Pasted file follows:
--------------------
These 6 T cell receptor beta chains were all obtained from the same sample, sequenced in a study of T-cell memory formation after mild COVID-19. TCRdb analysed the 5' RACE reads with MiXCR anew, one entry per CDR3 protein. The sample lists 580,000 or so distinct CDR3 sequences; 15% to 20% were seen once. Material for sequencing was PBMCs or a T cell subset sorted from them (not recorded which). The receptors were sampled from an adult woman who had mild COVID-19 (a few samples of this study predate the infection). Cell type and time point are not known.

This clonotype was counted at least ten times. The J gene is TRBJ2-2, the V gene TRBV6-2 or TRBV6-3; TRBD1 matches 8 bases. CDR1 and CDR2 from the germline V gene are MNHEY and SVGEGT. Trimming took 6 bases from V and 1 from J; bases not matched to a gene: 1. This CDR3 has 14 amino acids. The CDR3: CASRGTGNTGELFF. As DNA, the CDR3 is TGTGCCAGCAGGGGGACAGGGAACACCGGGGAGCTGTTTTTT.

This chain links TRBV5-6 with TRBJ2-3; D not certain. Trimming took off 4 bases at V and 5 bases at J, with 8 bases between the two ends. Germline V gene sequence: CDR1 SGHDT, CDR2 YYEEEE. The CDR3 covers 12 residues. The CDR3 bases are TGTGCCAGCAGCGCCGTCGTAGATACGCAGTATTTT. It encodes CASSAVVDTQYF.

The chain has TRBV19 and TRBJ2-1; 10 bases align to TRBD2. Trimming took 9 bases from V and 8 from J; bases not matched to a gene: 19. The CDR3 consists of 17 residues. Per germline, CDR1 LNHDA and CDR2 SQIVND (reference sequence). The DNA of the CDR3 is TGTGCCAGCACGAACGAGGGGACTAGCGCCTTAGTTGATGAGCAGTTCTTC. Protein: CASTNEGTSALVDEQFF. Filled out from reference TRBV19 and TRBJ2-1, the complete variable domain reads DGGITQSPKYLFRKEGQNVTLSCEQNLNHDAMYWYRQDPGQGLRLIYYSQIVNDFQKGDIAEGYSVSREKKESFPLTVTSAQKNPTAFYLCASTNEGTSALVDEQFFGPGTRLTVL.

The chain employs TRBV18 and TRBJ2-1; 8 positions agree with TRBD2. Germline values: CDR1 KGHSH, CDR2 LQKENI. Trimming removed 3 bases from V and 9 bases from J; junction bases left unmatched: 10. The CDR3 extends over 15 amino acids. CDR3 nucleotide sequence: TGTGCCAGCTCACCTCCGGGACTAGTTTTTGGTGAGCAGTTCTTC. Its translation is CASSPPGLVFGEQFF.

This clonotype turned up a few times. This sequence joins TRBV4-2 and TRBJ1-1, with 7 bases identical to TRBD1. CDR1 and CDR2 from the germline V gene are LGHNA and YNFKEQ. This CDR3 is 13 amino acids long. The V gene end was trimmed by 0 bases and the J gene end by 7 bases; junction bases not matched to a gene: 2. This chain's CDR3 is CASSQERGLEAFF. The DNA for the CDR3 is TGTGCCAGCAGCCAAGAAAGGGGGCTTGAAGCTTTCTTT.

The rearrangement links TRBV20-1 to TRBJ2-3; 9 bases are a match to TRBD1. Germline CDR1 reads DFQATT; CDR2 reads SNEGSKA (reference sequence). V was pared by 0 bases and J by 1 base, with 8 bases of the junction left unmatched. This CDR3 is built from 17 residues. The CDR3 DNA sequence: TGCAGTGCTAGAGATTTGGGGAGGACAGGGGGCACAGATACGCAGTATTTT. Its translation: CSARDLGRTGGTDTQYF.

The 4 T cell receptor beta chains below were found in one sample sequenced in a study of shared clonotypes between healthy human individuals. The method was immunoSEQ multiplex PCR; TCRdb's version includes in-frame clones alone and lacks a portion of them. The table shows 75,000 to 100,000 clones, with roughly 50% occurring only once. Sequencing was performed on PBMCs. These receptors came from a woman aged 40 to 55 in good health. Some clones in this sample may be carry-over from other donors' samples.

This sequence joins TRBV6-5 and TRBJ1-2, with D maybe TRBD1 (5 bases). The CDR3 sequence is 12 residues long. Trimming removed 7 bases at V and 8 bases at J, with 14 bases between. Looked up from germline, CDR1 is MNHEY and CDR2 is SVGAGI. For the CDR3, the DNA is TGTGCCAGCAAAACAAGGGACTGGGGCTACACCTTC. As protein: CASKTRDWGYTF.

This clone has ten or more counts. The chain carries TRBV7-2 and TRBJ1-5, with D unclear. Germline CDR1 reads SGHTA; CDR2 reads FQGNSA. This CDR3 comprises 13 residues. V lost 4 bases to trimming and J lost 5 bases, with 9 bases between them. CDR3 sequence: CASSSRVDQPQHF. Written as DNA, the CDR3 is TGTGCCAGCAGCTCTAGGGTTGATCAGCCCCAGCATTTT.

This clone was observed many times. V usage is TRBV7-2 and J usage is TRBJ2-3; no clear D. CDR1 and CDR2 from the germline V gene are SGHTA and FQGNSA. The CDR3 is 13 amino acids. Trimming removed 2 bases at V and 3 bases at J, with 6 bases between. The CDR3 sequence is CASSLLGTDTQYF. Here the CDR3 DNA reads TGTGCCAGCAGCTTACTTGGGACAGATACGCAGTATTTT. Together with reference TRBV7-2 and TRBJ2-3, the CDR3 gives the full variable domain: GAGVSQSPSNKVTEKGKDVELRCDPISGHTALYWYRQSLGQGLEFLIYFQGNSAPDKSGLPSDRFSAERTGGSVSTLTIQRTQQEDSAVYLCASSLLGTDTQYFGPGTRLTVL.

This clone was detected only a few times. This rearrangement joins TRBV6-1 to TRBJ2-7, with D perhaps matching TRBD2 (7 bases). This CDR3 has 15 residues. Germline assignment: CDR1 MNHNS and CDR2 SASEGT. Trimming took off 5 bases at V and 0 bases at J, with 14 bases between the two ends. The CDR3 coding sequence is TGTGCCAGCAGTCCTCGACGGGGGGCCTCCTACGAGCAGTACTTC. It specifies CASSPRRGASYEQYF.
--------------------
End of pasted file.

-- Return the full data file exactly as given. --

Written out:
These 6 T cell receptor beta chains were all obtained from the same sample, sequenced in a study of T-cell memory formation after mild COVID-19. TCRdb analysed the 5' RACE reads with MiXCR anew, one entry per CDR3 protein. The sample lists 580,000 or so distinct CDR3 sequences; 15% to 20% were seen once. Material for sequencing was PBMCs or a T cell subset sorted from them (not recorded which). The receptors were sampled from an adult woman who had mild COVID-19 (a few samples of this study predate the infection). Cell type and time point are not known.

This clonotype was counted at least ten times. The J gene is TRBJ2-2, the V gene TRBV6-2 or TRBV6-3; TRBD1 matches 8 bases. CDR1 and CDR2 from the germline V gene are MNHEY and SVGEGT. Trimming took 6 bases from V and 1 from J; bases not matched to a gene: 1. This CDR3 has 14 amino acids. The CDR3: CASRGTGNTGELFF. As DNA, the CDR3 is TGTGCCAGCAGGGGGACAGGGAACACCGGGGAGCTGTTTTTT.

This chain links TRBV5-6 with TRBJ2-3; D not certain. Trimming took off 4 bases at V and 5 bases at J, with 8 bases between the two ends. Germline V gene sequence: CDR1 SGHDT, CDR2 YYEEEE. The CDR3 covers 12 residues. The CDR3 bases are TGTGCCAGCAGCGCCGTCGTAGATACGCAGTATTTT. It encodes CASSAVVDTQYF.

The chain has TRBV19 and TRBJ2-1; 10 bases align to TRBD2. Trimming took 9 bases from V and 8 from J; bases not matched to a gene: 19. The CDR3 consists of 17 residues. Per germline, CDR1 LNHDA and CDR2 SQIVND (reference sequence). The DNA of the CDR3 is TGTGCCAGCACGAACGAGGGGACTAGCGCCTTAGTTGATGAGCAGTTCTTC. Protein: CASTNEGTSALVDEQFF. Filled out from reference TRBV19 and TRBJ2-1, the complete variable domain reads DGGITQSPKYLFRKEGQNVTLSCEQNLNHDAMYWYRQDPGQGLRLIYYSQIVNDFQKGDIAEGYSVSREKKESFPLTVTSAQKNPTAFYLCASTNEGTSALVDEQFFGPGTRLTVL.

The chain employs TRBV18 and TRBJ2-1; 8 positions agree with TRBD2. Germline values: CDR1 KGHSH, CDR2 LQKENI. Trimming removed 3 bases from V and 9 bases from J; junction bases left unmatched: 10. The CDR3 extends over 15 amino acids. CDR3 nucleotide sequence: TGTGCCAGCTCACCTCCGGGACTAGTTTTTGGTGAGCAGTTCTTC. Its translation is CASSPPGLVFGEQFF.

This clonotype turned up a few times. This sequence joins TRBV4-2 and TRBJ1-1, with 7 bases identical to TRBD1. CDR1 and CDR2 from the germline V gene are LGHNA and YNFKEQ. This CDR3 is 13 amino acids long. The V gene end was trimmed by 0 bases and the J gene end by 7 bases; junction bases not matched to a gene: 2. This chain's CDR3 is CASSQERGLEAFF. The DNA for the CDR3 is TGTGCCAGCAGCCAAGAAAGGGGGCTTGAAGCTTTCTTT.

The rearrangement links TRBV20-1 to TRBJ2-3; 9 bases are a match to TRBD1. Germline CDR1 reads DFQATT; CDR2 reads SNEGSKA (reference sequence). V was pared by 0 bases and J by 1 base, with 8 bases of the junction left unmatched. This CDR3 is built from 17 residues. The CDR3 DNA sequence: TGCAGTGCTAGAGATTTGGGGAGGACAGGGGGCACAGATACGCAGTATTTT. Its translation: CSARDLGRTGGTDTQYF.

The 4 T cell receptor beta chains below were found in one sample sequenced in a study of shared clonotypes between healthy human individuals. The method was immunoSEQ multiplex PCR; TCRdb's version includes in-frame clones alone and lacks a portion of them. The table shows 75,000 to 100,000 clones, with roughly 50% occurring only once. Sequencing was performed on PBMCs. These receptors came from a woman aged 40 to 55 in good health. Some clones in this sample may be carry-over from other donors' samples.

This sequence joins TRBV6-5 and TRBJ1-2, with D maybe TRBD1 (5 bases). The CDR3 sequence is 12 residues long. Trimming removed 7 bases at V and 8 bases at J, with 14 bases between. Looked up from germline, CDR1 is MNHEY and CDR2 is SVGAGI. For the CDR3, the DNA is TGTGCCAGCAAAACAAGGGACTGGGGCTACACCTTC. As protein: CASKTRDWGYTF.

This clone has ten or more counts. The chain carries TRBV7-2 and TRBJ1-5, with D unclear. Germline CDR1 reads SGHTA; CDR2 reads FQGNSA. This CDR3 comprises 13 residues. V lost 4 bases to trimming and J lost 5 bases, with 9 bases between them. CDR3 sequence: CASSSRVDQPQHF. Written as DNA, the CDR3 is TGTGCCAGCAGCTCTAGGGTTGATCAGCCCCAGCATTTT.

This clone was observed many times. V usage is TRBV7-2 and J usage is TRBJ2-3; no clear D. CDR1 and CDR2 from the germline V gene are SGHTA and FQGNSA. The CDR3 is 13 amino acids. Trimming removed 2 bases at V and 3 bases at J, with 6 bases between. The CDR3 sequence is CASSLLGTDTQYF. Here the CDR3 DNA reads TGTGCCAGCAGCTTACTTGGGACAGATACGCAGTATTTT. Together with reference TRBV7-2 and TRBJ2-3, the CDR3 gives the full variable domain: GAGVSQSPSNKVTEKGKDVELRCDPISGHTALYWYRQSLGQGLEFLIYFQGNSAPDKSGLPSDRFSAERTGGSVSTLTIQRTQQEDSAVYLCASSLLGTDTQYFGPGTRLTVL.

This clone was detected only a few times. This rearrangement joins TRBV6-1 to TRBJ2-7, with D perhaps matching TRBD2 (7 bases). This CDR3 has 15 residues. Germline assignment: CDR1 MNHNS and CDR2 SASEGT. Trimming took off 5 bases at V and 0 bases at J, with 14 bases between the two ends. The CDR3 coding sequence is TGTGCCAGCAGTCCTCGACGGGGGGCCTCCTACGAGCAGTACTTC. It specifies CASSPRRGASYEQYF.